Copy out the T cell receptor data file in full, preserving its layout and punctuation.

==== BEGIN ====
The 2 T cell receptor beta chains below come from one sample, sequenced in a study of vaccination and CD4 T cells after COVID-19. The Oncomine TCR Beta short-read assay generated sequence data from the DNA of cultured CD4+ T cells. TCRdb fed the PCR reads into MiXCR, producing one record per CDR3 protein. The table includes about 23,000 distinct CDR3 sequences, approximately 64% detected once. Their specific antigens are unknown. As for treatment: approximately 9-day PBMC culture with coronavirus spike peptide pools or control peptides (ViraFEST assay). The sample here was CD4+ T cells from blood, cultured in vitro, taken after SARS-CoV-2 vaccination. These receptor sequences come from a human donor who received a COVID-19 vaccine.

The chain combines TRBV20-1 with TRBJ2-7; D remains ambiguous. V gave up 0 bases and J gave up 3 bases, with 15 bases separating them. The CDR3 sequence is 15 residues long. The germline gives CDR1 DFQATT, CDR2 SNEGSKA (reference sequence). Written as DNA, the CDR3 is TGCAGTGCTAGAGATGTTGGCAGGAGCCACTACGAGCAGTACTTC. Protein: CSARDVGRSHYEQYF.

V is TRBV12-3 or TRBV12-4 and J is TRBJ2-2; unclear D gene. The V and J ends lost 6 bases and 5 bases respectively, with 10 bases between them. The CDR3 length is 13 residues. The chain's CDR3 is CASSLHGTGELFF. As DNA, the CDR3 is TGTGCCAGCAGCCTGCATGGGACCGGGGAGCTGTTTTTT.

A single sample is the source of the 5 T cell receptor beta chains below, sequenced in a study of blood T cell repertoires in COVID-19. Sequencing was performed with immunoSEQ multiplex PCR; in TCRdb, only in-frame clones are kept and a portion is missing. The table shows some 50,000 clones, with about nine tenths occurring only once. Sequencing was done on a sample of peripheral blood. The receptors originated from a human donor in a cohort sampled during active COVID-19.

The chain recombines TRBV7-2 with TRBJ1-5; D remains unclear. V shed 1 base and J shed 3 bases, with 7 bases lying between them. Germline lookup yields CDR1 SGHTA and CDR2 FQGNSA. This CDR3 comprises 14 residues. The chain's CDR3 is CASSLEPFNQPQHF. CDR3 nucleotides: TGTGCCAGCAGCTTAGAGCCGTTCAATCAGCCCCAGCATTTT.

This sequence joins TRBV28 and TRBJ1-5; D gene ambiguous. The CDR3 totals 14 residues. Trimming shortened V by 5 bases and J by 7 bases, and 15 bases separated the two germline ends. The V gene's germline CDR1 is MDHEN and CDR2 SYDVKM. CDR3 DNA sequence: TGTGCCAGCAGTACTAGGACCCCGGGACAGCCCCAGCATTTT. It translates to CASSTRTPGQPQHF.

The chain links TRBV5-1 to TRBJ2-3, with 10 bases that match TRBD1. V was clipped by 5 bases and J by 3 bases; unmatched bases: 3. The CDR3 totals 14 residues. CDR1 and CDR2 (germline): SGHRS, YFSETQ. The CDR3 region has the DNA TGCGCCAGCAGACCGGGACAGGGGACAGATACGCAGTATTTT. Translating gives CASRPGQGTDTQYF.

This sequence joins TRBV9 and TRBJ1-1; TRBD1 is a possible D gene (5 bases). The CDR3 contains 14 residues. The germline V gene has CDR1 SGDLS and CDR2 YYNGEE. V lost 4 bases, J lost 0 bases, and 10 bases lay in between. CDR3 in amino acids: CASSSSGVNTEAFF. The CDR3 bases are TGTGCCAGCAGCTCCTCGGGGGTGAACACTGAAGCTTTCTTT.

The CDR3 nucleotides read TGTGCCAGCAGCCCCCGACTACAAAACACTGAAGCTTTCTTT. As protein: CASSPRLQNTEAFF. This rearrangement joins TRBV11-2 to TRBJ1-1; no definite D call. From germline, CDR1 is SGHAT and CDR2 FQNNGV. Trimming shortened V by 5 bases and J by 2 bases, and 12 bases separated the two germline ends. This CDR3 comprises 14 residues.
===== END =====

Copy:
The 2 T cell receptor beta chains below come from one sample, sequenced in a study of vaccination and CD4 T cells after COVID-19. The Oncomine TCR Beta short-read assay generated sequence data from the DNA of cultured CD4+ T cells. TCRdb fed the PCR reads into MiXCR, producing one record per CDR3 protein. The table includes about 23,000 distinct CDR3 sequences, approximately 64% detected once. Their specific antigens are unknown. As for treatment: approximately 9-day PBMC culture with coronavirus spike peptide pools or control peptides (ViraFEST assay). The sample here was CD4+ T cells from blood, cultured in vitro, taken after SARS-CoV-2 vaccination. These receptor sequences come from a human donor who received a COVID-19 vaccine.

The chain combines TRBV20-1 with TRBJ2-7; D remains ambiguous. V gave up 0 bases and J gave up 3 bases, with 15 bases separating them. The CDR3 sequence is 15 residues long. The germline gives CDR1 DFQATT, CDR2 SNEGSKA (reference sequence). Written as DNA, the CDR3 is TGCAGTGCTAGAGATGTTGGCAGGAGCCACTACGAGCAGTACTTC. Protein: CSARDVGRSHYEQYF.

V is TRBV12-3 or TRBV12-4 and J is TRBJ2-2; unclear D gene. The V and J ends lost 6 bases and 5 bases respectively, with 10 bases between them. The CDR3 length is 13 residues. The chain's CDR3 is CASSLHGTGELFF. As DNA, the CDR3 is TGTGCCAGCAGCCTGCATGGGACCGGGGAGCTGTTTTTT.

A single sample is the source of the 5 T cell receptor beta chains below, sequenced in a study of blood T cell repertoires in COVID-19. Sequencing was performed with immunoSEQ multiplex PCR; in TCRdb, only in-frame clones are kept and a portion is missing. The table shows some 50,000 clones, with about nine tenths occurring only once. Sequencing was done on a sample of peripheral blood. The receptors originated from a human donor in a cohort sampled during active COVID-19.

The chain recombines TRBV7-2 with TRBJ1-5; D remains unclear. V shed 1 base and J shed 3 bases, with 7 bases lying between them. Germline lookup yields CDR1 SGHTA and CDR2 FQGNSA. This CDR3 comprises 14 residues. The chain's CDR3 is CASSLEPFNQPQHF. CDR3 nucleotides: TGTGCCAGCAGCTTAGAGCCGTTCAATCAGCCCCAGCATTTT.

This sequence joins TRBV28 and TRBJ1-5; D gene ambiguous. The CDR3 totals 14 residues. Trimming shortened V by 5 bases and J by 7 bases, and 15 bases separated the two germline ends. The V gene's germline CDR1 is MDHEN and CDR2 SYDVKM. CDR3 DNA sequence: TGTGCCAGCAGTACTAGGACCCCGGGACAGCCCCAGCATTTT. It translates to CASSTRTPGQPQHF.

The chain links TRBV5-1 to TRBJ2-3, with 10 bases that match TRBD1. V was clipped by 5 bases and J by 3 bases; unmatched bases: 3. The CDR3 totals 14 residues. CDR1 and CDR2 (germline): SGHRS, YFSETQ. The CDR3 region has the DNA TGCGCCAGCAGACCGGGACAGGGGACAGATACGCAGTATTTT. Translating gives CASRPGQGTDTQYF.

This sequence joins TRBV9 and TRBJ1-1; TRBD1 is a possible D gene (5 bases). The CDR3 contains 14 residues. The germline V gene has CDR1 SGDLS and CDR2 YYNGEE. V lost 4 bases, J lost 0 bases, and 10 bases lay in between. CDR3 in amino acids: CASSSSGVNTEAFF. The CDR3 bases are TGTGCCAGCAGCTCCTCGGGGGTGAACACTGAAGCTTTCTTT.

The CDR3 nucleotides read TGTGCCAGCAGCCCCCGACTACAAAACACTGAAGCTTTCTTT. As protein: CASSPRLQNTEAFF. This rearrangement joins TRBV11-2 to TRBJ1-1; no definite D call. From germline, CDR1 is SGHAT and CDR2 FQNNGV. Trimming shortened V by 5 bases and J by 2 bases, and 12 bases separated the two germline ends. This CDR3 comprises 14 residues.